The authors strongly believe that flap surgeries attain these aforementioned goals and advise surgical intervention for the management of pressure ulcers.

Declaration of patient consent

The authors certify that they have obtained all appropriate patient consent forms. In the form the patient(s) has/have given his/her/their consent for his/her/their images and other clinical information to be reported in the journal. The patients understand that their names and initials will not be published and due efforts will be made to conceal their identity, but anonymity cannot be guaranteed.

Financial support and sponsorship

Nil.

Conflicts of interest

There are no conflicts of interest.



 
  References Top

1.
Rowling JT. Pathological changes in mummies. Proc R Soc Med 1961;54:409-12.  Back to cited text no. 1
    
2.
European Pressure Ulcer Advisory Panel and National Pressure Ulcer Advisory Panel. Prevention and treatment of pressure ulcers: Quick reference guide. Washington, DC: National Pressure Ulcer Advisory Panel; 2009.  Back to cited text no. 2
    
3.
Edlich L, Winters KL, Woodart CR, Buschbacher RM, Long WB, Gebhart JH. Pressure ulcer prevention. J Long Term Eff Med Implants 2004;14:285-304.  Back to cited text no. 3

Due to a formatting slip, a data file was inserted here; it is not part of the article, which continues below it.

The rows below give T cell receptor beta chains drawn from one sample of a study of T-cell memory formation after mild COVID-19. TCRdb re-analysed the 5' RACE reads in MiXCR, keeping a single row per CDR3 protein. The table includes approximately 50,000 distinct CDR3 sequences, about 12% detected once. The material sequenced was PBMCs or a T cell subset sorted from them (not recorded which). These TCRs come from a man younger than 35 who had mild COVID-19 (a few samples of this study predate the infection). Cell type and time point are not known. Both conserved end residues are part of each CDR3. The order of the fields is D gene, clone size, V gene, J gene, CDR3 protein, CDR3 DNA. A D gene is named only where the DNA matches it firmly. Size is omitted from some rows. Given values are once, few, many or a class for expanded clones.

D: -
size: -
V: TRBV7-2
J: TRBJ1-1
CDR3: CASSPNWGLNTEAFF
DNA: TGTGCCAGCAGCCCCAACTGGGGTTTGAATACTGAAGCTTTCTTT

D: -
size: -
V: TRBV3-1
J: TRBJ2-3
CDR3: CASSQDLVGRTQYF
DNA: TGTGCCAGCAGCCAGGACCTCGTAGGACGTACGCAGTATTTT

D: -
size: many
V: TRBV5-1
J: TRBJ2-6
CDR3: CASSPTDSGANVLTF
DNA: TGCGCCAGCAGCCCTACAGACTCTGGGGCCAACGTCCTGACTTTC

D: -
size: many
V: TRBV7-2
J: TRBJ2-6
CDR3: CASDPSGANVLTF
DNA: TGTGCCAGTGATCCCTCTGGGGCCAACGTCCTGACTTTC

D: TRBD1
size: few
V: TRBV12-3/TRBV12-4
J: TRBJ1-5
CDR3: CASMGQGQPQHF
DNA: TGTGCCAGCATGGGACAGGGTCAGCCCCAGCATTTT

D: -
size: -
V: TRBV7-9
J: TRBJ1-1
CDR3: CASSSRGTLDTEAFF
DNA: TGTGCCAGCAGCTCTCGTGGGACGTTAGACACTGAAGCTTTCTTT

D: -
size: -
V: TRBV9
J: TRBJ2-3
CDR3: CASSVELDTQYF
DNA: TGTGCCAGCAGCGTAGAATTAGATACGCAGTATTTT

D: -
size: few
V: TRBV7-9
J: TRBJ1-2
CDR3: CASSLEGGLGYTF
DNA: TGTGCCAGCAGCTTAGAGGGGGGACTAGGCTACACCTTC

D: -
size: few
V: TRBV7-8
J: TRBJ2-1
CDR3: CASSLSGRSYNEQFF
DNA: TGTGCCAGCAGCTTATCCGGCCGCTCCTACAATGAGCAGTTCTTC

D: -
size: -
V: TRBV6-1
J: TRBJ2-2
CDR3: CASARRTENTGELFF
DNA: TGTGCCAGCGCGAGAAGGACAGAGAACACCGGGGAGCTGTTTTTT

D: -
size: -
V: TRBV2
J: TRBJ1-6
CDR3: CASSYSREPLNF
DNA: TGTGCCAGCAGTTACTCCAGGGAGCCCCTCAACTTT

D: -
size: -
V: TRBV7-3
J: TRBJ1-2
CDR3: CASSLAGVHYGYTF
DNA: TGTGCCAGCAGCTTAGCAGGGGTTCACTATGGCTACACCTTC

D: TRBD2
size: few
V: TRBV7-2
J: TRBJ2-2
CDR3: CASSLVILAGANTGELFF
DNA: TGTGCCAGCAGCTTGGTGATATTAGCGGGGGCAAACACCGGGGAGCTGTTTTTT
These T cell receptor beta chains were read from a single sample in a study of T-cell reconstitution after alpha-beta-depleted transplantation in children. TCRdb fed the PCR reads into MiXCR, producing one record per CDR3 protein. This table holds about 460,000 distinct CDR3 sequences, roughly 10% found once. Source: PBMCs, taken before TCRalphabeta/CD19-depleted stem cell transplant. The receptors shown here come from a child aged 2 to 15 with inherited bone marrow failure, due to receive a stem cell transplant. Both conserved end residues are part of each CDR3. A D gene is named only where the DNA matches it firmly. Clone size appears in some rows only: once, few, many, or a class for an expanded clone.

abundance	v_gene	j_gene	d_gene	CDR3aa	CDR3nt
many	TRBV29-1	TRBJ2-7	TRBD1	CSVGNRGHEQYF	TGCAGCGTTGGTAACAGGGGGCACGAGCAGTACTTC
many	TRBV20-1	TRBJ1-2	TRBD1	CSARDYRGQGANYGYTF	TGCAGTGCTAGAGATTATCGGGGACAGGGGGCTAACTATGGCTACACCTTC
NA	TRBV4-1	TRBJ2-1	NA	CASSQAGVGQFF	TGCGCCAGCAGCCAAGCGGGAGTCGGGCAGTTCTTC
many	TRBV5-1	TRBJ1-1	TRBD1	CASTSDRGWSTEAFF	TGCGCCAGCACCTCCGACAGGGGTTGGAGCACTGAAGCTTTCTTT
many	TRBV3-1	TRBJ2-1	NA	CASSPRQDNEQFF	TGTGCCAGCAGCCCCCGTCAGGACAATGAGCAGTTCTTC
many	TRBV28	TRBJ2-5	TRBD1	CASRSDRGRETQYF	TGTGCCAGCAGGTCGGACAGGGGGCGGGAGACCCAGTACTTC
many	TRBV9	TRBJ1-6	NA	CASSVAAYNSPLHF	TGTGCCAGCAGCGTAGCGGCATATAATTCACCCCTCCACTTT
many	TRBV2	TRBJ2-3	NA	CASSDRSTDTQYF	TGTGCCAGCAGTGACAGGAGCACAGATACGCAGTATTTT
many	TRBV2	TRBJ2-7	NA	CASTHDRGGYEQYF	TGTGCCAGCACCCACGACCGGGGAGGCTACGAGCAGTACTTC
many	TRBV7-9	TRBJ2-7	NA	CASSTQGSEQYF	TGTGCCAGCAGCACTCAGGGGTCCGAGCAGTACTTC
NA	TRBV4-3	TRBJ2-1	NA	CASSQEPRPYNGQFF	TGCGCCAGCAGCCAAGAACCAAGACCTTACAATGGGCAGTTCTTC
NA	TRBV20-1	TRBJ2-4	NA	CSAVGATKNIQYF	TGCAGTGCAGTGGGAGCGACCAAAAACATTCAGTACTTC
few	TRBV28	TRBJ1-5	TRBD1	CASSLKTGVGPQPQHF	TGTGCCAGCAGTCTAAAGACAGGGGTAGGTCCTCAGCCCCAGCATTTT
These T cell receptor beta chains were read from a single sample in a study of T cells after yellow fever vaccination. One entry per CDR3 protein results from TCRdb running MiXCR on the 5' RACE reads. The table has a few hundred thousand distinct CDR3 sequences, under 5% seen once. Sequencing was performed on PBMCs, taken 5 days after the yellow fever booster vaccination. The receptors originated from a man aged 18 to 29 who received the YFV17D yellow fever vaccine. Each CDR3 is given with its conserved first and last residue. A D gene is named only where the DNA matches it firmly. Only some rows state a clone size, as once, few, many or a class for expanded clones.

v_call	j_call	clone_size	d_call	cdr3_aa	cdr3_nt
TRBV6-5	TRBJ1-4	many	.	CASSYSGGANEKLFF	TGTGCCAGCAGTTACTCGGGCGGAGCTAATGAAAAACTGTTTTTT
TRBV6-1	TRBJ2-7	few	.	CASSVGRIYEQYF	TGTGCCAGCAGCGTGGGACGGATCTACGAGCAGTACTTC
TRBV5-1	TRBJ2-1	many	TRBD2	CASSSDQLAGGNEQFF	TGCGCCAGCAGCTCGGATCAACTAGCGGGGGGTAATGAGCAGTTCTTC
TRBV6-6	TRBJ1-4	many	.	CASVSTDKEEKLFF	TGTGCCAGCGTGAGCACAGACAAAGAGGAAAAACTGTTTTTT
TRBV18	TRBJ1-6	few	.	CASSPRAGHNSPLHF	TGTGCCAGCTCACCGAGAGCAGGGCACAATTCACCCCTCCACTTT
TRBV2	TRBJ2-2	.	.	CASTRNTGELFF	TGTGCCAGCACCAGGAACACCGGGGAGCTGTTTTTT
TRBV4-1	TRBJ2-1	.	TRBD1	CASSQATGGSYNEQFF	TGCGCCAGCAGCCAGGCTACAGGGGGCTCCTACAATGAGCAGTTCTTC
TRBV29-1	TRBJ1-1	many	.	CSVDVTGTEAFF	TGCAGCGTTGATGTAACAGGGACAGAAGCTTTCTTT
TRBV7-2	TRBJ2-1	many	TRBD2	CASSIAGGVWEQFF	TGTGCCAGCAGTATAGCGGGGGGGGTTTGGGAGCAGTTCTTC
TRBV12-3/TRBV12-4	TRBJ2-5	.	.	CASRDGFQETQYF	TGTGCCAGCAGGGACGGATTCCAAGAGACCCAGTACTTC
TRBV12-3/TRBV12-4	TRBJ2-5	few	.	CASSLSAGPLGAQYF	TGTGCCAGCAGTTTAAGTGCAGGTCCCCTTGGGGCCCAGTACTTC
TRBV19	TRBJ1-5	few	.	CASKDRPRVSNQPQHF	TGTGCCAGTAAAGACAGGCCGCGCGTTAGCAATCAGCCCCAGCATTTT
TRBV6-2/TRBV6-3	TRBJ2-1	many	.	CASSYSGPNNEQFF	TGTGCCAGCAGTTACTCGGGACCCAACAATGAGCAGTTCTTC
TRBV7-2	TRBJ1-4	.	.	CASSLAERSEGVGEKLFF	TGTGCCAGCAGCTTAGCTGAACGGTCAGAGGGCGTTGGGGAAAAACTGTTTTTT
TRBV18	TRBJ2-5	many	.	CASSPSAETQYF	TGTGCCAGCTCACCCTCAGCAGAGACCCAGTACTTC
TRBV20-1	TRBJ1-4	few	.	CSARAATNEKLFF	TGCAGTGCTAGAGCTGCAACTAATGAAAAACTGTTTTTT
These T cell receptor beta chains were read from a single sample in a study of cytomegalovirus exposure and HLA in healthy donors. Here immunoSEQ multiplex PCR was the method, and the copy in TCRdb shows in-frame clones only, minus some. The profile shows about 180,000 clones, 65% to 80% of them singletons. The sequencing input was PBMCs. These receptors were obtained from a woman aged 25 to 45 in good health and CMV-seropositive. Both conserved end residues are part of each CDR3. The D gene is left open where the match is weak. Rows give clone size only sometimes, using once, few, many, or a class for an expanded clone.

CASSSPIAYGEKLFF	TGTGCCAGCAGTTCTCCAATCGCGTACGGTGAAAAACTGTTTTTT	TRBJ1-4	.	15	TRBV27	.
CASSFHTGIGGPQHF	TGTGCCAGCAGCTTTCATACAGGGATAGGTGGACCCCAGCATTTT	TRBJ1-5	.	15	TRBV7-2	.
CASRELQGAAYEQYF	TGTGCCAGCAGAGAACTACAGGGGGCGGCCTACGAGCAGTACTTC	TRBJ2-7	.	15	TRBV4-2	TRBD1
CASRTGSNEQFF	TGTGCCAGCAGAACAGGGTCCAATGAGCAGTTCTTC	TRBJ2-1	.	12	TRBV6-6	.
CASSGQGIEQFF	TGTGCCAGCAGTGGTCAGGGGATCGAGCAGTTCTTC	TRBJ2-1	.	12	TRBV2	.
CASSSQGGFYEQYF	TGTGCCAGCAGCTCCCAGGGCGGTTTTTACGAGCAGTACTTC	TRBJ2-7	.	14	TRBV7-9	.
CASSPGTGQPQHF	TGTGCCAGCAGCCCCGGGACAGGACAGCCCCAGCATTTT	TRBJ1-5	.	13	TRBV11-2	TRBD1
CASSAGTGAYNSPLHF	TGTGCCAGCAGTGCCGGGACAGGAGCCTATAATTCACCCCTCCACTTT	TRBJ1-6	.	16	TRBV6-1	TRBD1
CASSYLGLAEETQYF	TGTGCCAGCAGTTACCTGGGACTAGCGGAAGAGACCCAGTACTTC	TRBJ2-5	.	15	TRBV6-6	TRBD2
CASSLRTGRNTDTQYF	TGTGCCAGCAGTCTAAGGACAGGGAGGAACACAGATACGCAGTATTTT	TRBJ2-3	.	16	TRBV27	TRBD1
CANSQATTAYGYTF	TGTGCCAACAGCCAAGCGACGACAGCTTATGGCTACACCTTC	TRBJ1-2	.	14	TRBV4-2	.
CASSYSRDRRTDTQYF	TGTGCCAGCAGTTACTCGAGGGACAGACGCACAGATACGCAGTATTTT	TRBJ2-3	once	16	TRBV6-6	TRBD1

4.
Marchi M, Battaglia S, Marchese S, Intagliata E, Spataro C, Vecchio R. Surgical reconstructive procedures for treatment of ischial, sacral and trochanteric pressure ulcers. G Chir 2015;36:112-6.  Back to cited text no. 4
    
5.
Agris J, Spira M. Pressure ulcers: Prevention and treatment. Clin Symp 1979;1-31.  Back to cited text no. 5
    
6.
7.
National Pressure Ulcers Advisory Panel. New 2014 prevention and treatment of pressure ulcers: Clinical practice guideline. J Adv Nurs 2014. npuap@npuap.org  Back to cited text no. 7
    
8.
Aggarwal A, Sangwan SS, Siwach RC. Gluteus maximus island flap for repair of sacral pressure sores. Spinal Cord 1996;34:346-50.  Back to cited text no. 8
    
9.
Bauer J, Phillips LG. MOC-PSSM CME article: Pressure sores. Plast Reconstr Surg 2008;121:1-10.  Back to cited text no. 9
    
10.
Thiessen FE, Andrades P, Blondeel P, Hamdi M, Roche N, Stillaert F et al. Flap surgery for pressure sores: Should the underlying muscle be transferred or not? J Plast Reconstr Aesthet Surg 2011;64:84-90.  Back to cited text no. 10
    
11.
Anthony JP, Huntsman WT, Mathes SJ. Changing trends in the management of pelvic pressure ulcers: A 12-year review. Decubitus 1992;5:44-7, 50–1.  Back to cited text no. 11
    
12.
Daniel RK, Hall EJ, MacLeod MK. Pressure sores—A reappraisal. Ann Plast Surg 1979;3:53-63.  Back to cited text no. 12
    
13.
Mathes SJ, Feng LJ, Hunt TK. Coverage of the infected wound. Ann Surg 1983;198:420-9.  Back to cited text no. 13